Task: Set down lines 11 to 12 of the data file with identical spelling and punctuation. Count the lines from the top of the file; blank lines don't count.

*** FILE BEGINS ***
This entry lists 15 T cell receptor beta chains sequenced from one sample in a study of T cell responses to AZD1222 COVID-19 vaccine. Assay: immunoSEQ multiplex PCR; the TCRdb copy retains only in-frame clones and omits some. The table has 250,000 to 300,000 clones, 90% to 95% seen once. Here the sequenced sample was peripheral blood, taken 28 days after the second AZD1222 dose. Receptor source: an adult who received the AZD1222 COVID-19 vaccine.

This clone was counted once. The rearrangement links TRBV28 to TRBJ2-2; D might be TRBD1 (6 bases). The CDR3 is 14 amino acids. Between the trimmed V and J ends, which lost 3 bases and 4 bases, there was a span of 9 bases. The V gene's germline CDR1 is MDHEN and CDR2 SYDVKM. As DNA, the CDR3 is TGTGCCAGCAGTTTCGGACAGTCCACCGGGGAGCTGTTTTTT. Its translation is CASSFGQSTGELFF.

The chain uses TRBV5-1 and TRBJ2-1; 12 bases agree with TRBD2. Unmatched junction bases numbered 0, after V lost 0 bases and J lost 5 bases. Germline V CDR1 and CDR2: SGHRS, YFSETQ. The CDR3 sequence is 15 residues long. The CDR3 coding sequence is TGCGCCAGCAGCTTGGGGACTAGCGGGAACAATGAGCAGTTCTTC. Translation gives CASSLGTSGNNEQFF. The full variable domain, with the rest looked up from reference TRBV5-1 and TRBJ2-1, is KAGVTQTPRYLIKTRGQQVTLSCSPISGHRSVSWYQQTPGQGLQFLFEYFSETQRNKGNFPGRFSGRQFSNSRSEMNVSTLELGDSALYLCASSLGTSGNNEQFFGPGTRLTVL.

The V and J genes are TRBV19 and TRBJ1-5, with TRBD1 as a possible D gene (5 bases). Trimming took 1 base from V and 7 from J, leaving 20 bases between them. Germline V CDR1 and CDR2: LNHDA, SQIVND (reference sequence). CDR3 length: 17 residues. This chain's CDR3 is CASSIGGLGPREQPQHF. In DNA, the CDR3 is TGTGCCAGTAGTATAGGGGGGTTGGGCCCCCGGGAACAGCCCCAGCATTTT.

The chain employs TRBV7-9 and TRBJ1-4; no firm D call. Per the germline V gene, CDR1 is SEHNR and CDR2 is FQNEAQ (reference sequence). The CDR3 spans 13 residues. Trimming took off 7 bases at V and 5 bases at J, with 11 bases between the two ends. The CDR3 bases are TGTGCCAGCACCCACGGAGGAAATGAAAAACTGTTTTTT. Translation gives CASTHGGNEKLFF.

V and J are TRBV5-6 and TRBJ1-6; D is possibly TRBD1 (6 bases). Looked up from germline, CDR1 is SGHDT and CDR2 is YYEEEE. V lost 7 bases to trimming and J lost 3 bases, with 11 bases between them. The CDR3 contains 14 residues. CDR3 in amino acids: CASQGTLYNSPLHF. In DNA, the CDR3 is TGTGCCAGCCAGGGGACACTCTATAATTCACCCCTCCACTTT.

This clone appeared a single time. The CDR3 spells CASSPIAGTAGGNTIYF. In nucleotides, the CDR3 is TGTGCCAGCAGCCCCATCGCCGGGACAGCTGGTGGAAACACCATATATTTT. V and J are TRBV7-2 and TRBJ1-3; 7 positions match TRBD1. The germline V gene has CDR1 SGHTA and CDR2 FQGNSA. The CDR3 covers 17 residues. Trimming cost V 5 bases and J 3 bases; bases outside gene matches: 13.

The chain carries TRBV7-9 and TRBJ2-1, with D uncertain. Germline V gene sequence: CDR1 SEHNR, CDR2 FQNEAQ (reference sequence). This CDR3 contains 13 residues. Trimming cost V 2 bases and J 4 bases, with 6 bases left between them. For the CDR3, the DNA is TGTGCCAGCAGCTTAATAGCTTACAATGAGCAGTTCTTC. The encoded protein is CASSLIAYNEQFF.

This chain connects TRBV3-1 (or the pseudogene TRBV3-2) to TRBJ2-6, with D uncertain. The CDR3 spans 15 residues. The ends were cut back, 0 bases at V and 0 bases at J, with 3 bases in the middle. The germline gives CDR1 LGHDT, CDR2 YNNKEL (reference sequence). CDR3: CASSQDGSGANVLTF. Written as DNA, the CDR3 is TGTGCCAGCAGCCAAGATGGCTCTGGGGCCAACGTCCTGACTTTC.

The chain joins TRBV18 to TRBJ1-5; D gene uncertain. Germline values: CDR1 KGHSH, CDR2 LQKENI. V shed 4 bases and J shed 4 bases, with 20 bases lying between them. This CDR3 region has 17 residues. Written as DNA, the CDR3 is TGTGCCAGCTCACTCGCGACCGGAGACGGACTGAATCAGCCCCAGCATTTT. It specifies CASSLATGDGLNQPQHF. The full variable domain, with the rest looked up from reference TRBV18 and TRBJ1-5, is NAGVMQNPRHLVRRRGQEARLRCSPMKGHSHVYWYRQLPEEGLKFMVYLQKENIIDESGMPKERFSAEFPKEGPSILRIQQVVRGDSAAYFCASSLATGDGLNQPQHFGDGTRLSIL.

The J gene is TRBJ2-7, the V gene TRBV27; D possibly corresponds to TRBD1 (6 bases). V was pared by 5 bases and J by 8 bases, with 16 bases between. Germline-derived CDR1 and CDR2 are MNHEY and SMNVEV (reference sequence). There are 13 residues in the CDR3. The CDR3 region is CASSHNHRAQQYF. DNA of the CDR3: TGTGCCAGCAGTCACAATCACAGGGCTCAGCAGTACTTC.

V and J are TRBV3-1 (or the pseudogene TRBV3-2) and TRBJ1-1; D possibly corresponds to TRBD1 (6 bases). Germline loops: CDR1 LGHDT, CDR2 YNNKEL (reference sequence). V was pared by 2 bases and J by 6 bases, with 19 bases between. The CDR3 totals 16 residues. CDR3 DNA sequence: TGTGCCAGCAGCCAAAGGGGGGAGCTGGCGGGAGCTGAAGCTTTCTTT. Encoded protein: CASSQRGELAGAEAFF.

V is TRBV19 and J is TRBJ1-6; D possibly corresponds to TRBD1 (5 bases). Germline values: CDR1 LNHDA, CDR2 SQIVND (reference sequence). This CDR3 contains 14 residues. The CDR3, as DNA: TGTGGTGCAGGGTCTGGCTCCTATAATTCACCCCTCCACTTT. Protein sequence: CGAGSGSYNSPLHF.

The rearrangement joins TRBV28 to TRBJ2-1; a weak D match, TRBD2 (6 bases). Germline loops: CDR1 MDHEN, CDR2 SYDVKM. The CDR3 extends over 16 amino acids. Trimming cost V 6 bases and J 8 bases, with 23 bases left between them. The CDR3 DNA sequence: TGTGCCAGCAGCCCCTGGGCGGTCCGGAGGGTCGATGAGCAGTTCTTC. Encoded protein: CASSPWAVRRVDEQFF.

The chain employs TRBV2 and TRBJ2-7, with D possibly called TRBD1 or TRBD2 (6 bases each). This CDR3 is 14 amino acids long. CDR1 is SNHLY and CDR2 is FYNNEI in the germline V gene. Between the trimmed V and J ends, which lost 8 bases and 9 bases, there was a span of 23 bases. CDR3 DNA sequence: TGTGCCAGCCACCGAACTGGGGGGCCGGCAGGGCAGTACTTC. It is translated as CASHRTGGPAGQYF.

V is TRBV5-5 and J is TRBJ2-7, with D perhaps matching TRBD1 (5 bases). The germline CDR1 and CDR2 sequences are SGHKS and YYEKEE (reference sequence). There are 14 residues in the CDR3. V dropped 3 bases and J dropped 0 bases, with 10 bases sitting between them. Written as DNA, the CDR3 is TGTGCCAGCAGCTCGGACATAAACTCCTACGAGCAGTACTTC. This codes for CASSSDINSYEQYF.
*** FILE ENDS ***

The J gene is TRBJ2-7, the V gene TRBV27; D possibly corresponds to TRBD1 (6 bases). V was pared by 5 bases and J by 8 bases, with 16 bases between. Germline-derived CDR1 and CDR2 are MNHEY and SMNVEV (reference sequence). There are 13 residues in the CDR3. The CDR3 region is CASSHNHRAQQYF. DNA of the CDR3: TGTGCCAGCAGTCACAATCACAGGGCTCAGCAGTACTTC.

V and J are TRBV3-1 (or the pseudogene TRBV3-2) and TRBJ1-1; D possibly corresponds to TRBD1 (6 bases). Germline loops: CDR1 LGHDT, CDR2 YNNKEL (reference sequence). V was pared by 2 bases and J by 6 bases, with 19 bases between. The CDR3 totals 16 residues. CDR3 DNA sequence: TGTGCCAGCAGCCAAAGGGGGGAGCTGGCGGGAGCTGAAGCTTTCTTT. Encoded protein: CASSQRGELAGAEAFF.